Bumpy road ahead for Egypt’s new ministers
Cairo - Attracting foreign investments, reducing poverty, delivering subsidies to those who deserve them and reforming the educational system will be major challenges for the members of the Egyptian cabinet appointed in a recent leadership reshuffle, experts said.
“There is marked slowdown in the flow of foreign investments to our country,” said economist Rashad Abdo. “The government has an uphill task to convince foreign investors to pour their money here.”
Responding to public pressure for change and seeking to improve the performance of its economy, Egypt changed nine of its 33 ministers on February 17th, bringing in fresh faces and a figure of the era of ousted president Hosni Mubarak.
The reshuffle included the Investment, Planning, Education, Supply, Local Development, Parliament Affairs, Agriculture and Transport portfolios. The new ministers are not expected to have an easy ride in decision-making circles, experts said.
In 2016, Egypt received investments of $6.8 billion, most of which was from investors who already run businesses in the country. The new Investment Minister Sahar Nasr, who is also the International Cooperation minister, must work on seeking new investments.
Nasr will, however, be limited by what economists described as “unwelcoming” investment laws.
“Regulations that make new investors fail to finalise investment procedures easily and the failure of state institutions to settle investment disputes quickly scare investors away,” Abdo said.
Investments are a vital issue for Egypt’s fragile economy, which has failed to generate enough jobs for university graduates. The unemployment rate is 12.4% and Egypt needs to create 600,000 jobs every year.
Nasr said she would introduce amendments to Egypt’s investment law to make it easier to do business.
Economists said, however, there are aspects Nasr cannot change to make Egypt’s investment climate more inviting, including uneven competition, especially when it comes to the role played by the military in the economy.
The army, which, economists said, enjoys preferential treatment, produces everything from rockets to refrigerators and cooking vessels.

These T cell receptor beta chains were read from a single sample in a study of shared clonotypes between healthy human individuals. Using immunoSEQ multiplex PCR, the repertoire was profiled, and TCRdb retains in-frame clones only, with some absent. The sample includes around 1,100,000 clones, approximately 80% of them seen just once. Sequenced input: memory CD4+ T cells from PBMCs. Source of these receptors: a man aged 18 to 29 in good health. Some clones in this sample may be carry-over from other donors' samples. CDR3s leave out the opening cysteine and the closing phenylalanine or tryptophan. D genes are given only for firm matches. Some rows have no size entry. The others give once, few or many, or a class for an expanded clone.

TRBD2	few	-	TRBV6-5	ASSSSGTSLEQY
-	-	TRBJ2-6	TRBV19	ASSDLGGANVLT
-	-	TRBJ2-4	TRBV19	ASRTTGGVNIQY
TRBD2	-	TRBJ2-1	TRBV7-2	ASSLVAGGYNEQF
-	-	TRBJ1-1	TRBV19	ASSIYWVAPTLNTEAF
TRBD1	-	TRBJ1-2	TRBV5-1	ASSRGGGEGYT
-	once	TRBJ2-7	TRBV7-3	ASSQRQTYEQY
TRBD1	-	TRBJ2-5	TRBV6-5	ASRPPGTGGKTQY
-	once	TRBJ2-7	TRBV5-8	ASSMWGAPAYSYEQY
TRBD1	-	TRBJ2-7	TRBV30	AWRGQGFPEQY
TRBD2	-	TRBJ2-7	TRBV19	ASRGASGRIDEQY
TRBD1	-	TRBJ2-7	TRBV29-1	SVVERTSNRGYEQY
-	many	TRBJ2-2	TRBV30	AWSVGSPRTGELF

Challenges facing job creation are also strongly linked with Egypt’s rampant poverty, experts said. To reduce the poverty rate — now 27.8% — Egypt must restructure its multibillion-dollar subsidy regime for a fairer and more effective distribution system.
“Delivering subsidies to those who deserve them only is an important step for reducing poverty,” said Anwar al-Naquib, a former Supply Ministry adviser. “The current subsidy system rewards the rich only.”
Egypt allocated $2.5 billion within the 2016-17 budget, which ends in July, to subsidise food. Around 70 million people are registered in Egypt’s ration stamp system, which offers citizens free food, including sugar, cooking oil, rice and bread, each month. The government said, however, that most ration stamp holders do not qualify for the subsidies.
One of the solutions to the problem is to get those who do not deserve subsidies out of the system and substitute the decades-old ration stamp arrangement with cash aid to the poor.
One of the challenges facing the application of the cash aid system is that the government does not have precise data about the income of citizens, information that would be instrumental in determining who is poor — and deserving of the aid — and who is not.
Educational reform is also another challenge ahead of the government in its new formation, experts said.
Egypt’s run-down schools need tens of billions of dollars, educational experts said. In the 2016-17 budget, the government has specified $6.5 billion for education but this is a fraction of what is needed to improve the schools, while the salaries of the nation’s 1.4 million teachers account for the bulk of the budget.
Renewing schools to make them favourable places for the country’s 17 million pupils should take a back seat when it comes to other priorities, including the need to reform school curricula, experts said.
Egypt has started curricula reformation by introducing material that stresses tolerance but educational overall reform is a long process.
“The educational system needs to be changed altogether,” said Moheb al-Rafie, a former Education minister. “Our schools need to put more stress on learning and less stress on exams and score. To do this, together with changing the educational system, we need to change the mindset governing the educational process as a whole.”